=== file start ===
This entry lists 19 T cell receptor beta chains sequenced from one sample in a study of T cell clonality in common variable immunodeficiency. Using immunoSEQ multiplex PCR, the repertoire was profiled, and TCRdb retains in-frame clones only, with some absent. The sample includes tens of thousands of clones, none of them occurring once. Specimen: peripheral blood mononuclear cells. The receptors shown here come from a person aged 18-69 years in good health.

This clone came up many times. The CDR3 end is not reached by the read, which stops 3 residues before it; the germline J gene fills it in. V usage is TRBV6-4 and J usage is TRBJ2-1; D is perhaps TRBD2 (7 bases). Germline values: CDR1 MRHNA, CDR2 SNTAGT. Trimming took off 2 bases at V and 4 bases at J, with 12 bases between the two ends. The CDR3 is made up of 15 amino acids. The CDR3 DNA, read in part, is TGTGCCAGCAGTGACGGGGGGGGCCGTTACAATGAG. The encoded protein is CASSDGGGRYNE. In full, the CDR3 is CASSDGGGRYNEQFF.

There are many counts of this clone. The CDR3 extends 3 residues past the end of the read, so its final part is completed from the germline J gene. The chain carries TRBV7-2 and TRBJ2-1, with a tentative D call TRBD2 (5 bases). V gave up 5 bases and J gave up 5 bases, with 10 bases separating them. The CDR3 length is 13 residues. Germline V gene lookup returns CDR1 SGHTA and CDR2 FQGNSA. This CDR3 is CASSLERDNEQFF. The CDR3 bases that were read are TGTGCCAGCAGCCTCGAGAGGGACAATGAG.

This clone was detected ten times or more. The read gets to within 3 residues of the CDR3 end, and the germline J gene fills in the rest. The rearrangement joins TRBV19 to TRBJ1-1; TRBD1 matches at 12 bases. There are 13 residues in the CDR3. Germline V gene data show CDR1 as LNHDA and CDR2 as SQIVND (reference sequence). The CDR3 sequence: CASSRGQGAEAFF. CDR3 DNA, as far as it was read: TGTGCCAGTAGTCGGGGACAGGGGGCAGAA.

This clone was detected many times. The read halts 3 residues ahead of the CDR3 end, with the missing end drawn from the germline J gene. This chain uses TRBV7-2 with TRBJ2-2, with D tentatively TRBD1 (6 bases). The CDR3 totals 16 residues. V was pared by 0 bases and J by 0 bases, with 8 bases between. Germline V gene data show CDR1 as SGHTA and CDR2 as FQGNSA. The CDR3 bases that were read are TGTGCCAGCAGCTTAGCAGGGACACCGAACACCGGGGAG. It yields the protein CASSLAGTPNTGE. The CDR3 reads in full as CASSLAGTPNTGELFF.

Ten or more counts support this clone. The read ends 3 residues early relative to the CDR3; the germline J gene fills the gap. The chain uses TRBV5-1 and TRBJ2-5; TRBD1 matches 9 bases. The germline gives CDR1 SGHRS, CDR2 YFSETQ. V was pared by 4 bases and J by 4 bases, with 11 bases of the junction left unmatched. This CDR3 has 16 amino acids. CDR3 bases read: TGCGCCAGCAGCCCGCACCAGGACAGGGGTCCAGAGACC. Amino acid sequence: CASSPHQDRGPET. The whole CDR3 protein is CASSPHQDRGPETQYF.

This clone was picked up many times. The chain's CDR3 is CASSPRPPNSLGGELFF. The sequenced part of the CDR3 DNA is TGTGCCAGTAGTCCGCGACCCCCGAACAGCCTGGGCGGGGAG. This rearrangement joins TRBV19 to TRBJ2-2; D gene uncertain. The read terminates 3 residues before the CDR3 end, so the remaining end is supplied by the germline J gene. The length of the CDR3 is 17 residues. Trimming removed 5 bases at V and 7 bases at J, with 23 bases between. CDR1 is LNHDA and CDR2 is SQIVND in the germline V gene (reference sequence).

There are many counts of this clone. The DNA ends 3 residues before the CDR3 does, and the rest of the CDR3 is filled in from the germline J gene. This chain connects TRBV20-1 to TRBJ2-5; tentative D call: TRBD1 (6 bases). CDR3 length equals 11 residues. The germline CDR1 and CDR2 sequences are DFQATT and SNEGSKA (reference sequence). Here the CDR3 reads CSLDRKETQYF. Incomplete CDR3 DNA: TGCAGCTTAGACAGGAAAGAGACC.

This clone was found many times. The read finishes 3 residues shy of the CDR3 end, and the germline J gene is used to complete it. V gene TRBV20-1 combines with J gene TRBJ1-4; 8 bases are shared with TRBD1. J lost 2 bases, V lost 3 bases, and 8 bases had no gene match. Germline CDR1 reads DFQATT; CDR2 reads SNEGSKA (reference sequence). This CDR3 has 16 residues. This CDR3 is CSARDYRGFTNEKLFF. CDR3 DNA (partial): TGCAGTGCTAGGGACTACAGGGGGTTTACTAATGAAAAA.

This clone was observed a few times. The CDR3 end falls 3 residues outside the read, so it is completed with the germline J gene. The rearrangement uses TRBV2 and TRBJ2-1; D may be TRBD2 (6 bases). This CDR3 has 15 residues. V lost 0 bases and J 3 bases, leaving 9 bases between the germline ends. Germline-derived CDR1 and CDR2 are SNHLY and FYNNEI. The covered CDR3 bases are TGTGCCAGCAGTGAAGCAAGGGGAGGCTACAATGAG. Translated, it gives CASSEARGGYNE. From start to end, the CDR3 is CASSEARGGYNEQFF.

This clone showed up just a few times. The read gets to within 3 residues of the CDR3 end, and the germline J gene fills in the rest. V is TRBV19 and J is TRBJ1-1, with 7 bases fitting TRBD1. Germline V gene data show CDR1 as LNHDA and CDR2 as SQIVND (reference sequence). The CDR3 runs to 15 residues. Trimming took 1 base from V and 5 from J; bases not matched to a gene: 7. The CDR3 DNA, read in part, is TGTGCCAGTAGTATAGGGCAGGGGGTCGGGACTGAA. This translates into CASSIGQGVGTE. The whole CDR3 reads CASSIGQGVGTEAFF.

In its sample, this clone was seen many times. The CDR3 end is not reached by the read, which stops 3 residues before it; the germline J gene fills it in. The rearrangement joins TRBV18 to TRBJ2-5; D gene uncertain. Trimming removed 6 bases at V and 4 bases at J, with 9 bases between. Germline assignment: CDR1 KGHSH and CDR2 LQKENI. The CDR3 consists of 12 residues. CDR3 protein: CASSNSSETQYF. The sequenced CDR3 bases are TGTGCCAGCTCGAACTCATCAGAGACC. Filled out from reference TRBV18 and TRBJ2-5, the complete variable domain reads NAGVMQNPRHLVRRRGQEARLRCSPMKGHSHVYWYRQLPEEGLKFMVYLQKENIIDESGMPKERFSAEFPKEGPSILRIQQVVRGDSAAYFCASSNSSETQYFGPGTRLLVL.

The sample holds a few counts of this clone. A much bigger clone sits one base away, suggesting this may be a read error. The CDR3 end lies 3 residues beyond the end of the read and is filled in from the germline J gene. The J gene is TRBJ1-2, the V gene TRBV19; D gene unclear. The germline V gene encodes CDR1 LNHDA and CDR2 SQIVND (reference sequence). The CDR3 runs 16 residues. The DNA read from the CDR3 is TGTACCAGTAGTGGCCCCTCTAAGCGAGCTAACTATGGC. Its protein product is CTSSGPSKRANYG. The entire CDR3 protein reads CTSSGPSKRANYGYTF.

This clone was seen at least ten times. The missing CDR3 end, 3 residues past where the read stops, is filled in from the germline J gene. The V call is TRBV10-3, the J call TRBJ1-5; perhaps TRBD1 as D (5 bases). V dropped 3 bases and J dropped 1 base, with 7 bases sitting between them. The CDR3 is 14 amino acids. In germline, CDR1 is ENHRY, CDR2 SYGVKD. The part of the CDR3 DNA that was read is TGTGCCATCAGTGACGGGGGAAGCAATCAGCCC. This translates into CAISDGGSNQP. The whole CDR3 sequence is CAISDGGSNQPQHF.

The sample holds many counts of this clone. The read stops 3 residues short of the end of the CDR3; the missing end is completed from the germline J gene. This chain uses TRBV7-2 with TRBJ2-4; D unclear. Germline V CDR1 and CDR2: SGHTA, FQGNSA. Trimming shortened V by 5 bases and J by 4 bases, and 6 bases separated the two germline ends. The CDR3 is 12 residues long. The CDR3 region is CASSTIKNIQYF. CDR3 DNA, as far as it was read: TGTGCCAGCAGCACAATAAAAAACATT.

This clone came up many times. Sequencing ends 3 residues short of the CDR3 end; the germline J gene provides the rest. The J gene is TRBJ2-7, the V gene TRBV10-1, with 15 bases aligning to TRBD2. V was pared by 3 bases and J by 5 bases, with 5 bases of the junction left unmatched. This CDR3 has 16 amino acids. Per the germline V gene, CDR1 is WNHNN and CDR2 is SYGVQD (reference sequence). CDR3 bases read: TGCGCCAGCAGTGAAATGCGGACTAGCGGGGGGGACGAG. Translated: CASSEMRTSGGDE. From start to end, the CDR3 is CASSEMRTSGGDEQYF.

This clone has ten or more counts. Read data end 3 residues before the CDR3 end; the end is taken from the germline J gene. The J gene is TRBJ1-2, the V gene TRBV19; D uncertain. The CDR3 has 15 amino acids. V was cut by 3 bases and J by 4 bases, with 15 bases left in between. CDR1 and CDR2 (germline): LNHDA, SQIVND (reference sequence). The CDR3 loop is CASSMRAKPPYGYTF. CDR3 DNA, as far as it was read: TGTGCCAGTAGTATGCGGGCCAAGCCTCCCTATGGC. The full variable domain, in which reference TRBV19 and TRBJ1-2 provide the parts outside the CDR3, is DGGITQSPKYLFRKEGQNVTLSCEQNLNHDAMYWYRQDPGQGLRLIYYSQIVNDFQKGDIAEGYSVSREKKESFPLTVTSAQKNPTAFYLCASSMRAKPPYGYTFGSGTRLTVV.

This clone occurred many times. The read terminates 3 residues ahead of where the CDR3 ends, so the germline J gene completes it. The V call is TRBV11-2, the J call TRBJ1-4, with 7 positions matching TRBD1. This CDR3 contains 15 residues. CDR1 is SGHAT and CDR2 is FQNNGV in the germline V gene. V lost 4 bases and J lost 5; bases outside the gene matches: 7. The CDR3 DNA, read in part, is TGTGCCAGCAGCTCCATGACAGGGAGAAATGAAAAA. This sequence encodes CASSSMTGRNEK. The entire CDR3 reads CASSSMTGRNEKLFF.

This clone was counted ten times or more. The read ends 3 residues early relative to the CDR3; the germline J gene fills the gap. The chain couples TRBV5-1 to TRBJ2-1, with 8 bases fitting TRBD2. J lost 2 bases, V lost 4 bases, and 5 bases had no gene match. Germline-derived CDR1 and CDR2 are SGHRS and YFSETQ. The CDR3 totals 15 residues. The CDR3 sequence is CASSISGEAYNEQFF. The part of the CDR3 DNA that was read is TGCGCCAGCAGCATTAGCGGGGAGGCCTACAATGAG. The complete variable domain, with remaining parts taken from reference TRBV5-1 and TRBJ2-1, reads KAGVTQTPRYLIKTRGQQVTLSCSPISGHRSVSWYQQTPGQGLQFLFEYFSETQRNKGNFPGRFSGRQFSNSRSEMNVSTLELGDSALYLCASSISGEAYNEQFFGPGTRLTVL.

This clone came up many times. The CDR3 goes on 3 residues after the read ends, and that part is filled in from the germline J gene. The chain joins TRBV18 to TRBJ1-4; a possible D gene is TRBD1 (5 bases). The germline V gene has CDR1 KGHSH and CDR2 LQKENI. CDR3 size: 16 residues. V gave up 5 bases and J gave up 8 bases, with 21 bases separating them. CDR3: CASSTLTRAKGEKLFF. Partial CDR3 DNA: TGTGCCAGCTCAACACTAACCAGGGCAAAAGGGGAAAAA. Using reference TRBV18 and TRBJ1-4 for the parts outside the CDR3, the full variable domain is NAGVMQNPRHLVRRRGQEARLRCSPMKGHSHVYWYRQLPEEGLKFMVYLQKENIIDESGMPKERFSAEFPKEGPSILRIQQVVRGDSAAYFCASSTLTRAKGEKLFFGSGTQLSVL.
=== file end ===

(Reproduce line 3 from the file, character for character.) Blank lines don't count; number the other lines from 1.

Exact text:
There are many counts of this clone. The CDR3 extends 3 residues past the end of the read, so its final part is completed from the germline J gene. The chain carries TRBV7-2 and TRBJ2-1, with a tentative D call TRBD2 (5 bases). V gave up 5 bases and J gave up 5 bases, with 10 bases separating them. The CDR3 length is 13 residues. Germline V gene lookup returns CDR1 SGHTA and CDR2 FQGNSA. This CDR3 is CASSLERDNEQFF. The CDR3 bases that were read are TGTGCCAGCAGCCTCGAGAGGGACAATGAG.